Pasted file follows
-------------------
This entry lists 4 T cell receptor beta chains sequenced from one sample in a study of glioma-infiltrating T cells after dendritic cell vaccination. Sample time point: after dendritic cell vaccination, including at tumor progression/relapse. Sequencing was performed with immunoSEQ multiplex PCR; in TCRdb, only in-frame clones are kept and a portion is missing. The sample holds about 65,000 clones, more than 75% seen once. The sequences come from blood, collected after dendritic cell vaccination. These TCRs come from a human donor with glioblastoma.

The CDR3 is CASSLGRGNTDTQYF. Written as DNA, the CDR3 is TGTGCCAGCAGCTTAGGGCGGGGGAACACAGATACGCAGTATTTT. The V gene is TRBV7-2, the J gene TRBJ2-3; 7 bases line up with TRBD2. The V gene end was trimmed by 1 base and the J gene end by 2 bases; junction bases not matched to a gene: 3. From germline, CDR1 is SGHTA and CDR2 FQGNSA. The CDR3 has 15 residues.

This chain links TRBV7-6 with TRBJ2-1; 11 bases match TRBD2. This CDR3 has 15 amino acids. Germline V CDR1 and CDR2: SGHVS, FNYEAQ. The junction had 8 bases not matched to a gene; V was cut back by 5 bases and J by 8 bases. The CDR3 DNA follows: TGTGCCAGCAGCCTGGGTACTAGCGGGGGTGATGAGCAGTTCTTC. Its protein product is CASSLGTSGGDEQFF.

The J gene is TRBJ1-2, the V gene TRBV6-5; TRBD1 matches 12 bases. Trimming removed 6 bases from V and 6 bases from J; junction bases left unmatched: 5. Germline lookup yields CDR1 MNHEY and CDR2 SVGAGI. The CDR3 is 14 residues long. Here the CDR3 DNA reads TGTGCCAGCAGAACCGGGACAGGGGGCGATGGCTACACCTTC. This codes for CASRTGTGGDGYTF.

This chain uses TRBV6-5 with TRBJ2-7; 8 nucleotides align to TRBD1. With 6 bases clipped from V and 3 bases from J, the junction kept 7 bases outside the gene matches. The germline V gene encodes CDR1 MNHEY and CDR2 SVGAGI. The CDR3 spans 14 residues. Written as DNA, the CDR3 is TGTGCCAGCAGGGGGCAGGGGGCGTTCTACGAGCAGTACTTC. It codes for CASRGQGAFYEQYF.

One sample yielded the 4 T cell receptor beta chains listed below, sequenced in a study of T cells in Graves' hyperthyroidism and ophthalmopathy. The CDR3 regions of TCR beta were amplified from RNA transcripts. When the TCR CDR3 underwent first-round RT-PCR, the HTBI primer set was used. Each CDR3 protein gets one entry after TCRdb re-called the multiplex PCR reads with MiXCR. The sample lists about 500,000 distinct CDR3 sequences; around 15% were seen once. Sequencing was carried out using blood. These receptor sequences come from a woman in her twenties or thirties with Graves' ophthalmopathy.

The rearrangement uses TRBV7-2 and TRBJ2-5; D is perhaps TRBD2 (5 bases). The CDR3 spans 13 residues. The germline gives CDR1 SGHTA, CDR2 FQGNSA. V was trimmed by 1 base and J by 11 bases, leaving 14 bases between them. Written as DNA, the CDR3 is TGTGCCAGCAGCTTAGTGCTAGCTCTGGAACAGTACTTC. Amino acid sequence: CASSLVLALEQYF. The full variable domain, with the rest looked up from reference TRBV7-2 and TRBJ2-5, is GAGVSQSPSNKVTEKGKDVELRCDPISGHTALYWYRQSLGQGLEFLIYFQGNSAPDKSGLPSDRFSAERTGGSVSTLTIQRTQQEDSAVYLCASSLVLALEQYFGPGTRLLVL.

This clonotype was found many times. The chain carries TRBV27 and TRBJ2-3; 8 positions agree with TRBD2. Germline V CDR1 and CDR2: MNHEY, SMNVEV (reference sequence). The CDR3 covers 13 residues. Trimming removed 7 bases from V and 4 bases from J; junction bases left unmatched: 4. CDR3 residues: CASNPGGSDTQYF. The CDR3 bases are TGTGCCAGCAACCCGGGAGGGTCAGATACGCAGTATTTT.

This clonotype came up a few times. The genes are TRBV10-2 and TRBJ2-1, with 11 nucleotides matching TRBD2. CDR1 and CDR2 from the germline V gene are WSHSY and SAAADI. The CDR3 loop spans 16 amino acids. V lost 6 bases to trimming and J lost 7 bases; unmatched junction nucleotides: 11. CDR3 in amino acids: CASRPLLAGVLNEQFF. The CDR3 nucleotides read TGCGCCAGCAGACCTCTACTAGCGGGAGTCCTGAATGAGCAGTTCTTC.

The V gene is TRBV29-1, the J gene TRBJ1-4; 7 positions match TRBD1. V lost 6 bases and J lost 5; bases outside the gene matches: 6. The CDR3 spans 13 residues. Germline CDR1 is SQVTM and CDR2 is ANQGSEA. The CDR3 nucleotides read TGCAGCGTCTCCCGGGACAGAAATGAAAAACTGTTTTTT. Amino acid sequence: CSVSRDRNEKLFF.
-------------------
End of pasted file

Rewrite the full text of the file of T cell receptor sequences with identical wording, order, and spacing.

This entry lists 4 T cell receptor beta chains sequenced from one sample in a study of glioma-infiltrating T cells after dendritic cell vaccination. Sample time point: after dendritic cell vaccination, including at tumor progression/relapse. Sequencing was performed with immunoSEQ multiplex PCR; in TCRdb, only in-frame clones are kept and a portion is missing. The sample holds about 65,000 clones, more than 75% seen once. The sequences come from blood, collected after dendritic cell vaccination. These TCRs come from a human donor with glioblastoma.

The CDR3 is CASSLGRGNTDTQYF. Written as DNA, the CDR3 is TGTGCCAGCAGCTTAGGGCGGGGGAACACAGATACGCAGTATTTT. The V gene is TRBV7-2, the J gene TRBJ2-3; 7 bases line up with TRBD2. The V gene end was trimmed by 1 base and the J gene end by 2 bases; junction bases not matched to a gene: 3. From germline, CDR1 is SGHTA and CDR2 FQGNSA. The CDR3 has 15 residues.

This chain links TRBV7-6 with TRBJ2-1; 11 bases match TRBD2. This CDR3 has 15 amino acids. Germline V CDR1 and CDR2: SGHVS, FNYEAQ. The junction had 8 bases not matched to a gene; V was cut back by 5 bases and J by 8 bases. The CDR3 DNA follows: TGTGCCAGCAGCCTGGGTACTAGCGGGGGTGATGAGCAGTTCTTC. Its protein product is CASSLGTSGGDEQFF.

The J gene is TRBJ1-2, the V gene TRBV6-5; TRBD1 matches 12 bases. Trimming removed 6 bases from V and 6 bases from J; junction bases left unmatched: 5. Germline lookup yields CDR1 MNHEY and CDR2 SVGAGI. The CDR3 is 14 residues long. Here the CDR3 DNA reads TGTGCCAGCAGAACCGGGACAGGGGGCGATGGCTACACCTTC. This codes for CASRTGTGGDGYTF.

This chain uses TRBV6-5 with TRBJ2-7; 8 nucleotides align to TRBD1. With 6 bases clipped from V and 3 bases from J, the junction kept 7 bases outside the gene matches. The germline V gene encodes CDR1 MNHEY and CDR2 SVGAGI. The CDR3 spans 14 residues. Written as DNA, the CDR3 is TGTGCCAGCAGGGGGCAGGGGGCGTTCTACGAGCAGTACTTC. It codes for CASRGQGAFYEQYF.

One sample yielded the 4 T cell receptor beta chains listed below, sequenced in a study of T cells in Graves' hyperthyroidism and ophthalmopathy. The CDR3 regions of TCR beta were amplified from RNA transcripts. When the TCR CDR3 underwent first-round RT-PCR, the HTBI primer set was used. Each CDR3 protein gets one entry after TCRdb re-called the multiplex PCR reads with MiXCR. The sample lists about 500,000 distinct CDR3 sequences; around 15% were seen once. Sequencing was carried out using blood. These receptor sequences come from a woman in her twenties or thirties with Graves' ophthalmopathy.

The rearrangement uses TRBV7-2 and TRBJ2-5; D is perhaps TRBD2 (5 bases). The CDR3 spans 13 residues. The germline gives CDR1 SGHTA, CDR2 FQGNSA. V was trimmed by 1 base and J by 11 bases, leaving 14 bases between them. Written as DNA, the CDR3 is TGTGCCAGCAGCTTAGTGCTAGCTCTGGAACAGTACTTC. Amino acid sequence: CASSLVLALEQYF. The full variable domain, with the rest looked up from reference TRBV7-2 and TRBJ2-5, is GAGVSQSPSNKVTEKGKDVELRCDPISGHTALYWYRQSLGQGLEFLIYFQGNSAPDKSGLPSDRFSAERTGGSVSTLTIQRTQQEDSAVYLCASSLVLALEQYFGPGTRLLVL.

This clonotype was found many times. The chain carries TRBV27 and TRBJ2-3; 8 positions agree with TRBD2. Germline V CDR1 and CDR2: MNHEY, SMNVEV (reference sequence). The CDR3 covers 13 residues. Trimming removed 7 bases from V and 4 bases from J; junction bases left unmatched: 4. CDR3 residues: CASNPGGSDTQYF. The CDR3 bases are TGTGCCAGCAACCCGGGAGGGTCAGATACGCAGTATTTT.

This clonotype came up a few times. The genes are TRBV10-2 and TRBJ2-1, with 11 nucleotides matching TRBD2. CDR1 and CDR2 from the germline V gene are WSHSY and SAAADI. The CDR3 loop spans 16 amino acids. V lost 6 bases to trimming and J lost 7 bases; unmatched junction nucleotides: 11. CDR3 in amino acids: CASRPLLAGVLNEQFF. The CDR3 nucleotides read TGCGCCAGCAGACCTCTACTAGCGGGAGTCCTGAATGAGCAGTTCTTC.

The V gene is TRBV29-1, the J gene TRBJ1-4; 7 positions match TRBD1. V lost 6 bases and J lost 5; bases outside the gene matches: 6. The CDR3 spans 13 residues. Germline CDR1 is SQVTM and CDR2 is ANQGSEA. The CDR3 nucleotides read TGCAGCGTCTCCCGGGACAGAAATGAAAAACTGTTTTTT. Amino acid sequence: CSVSRDRNEKLFF.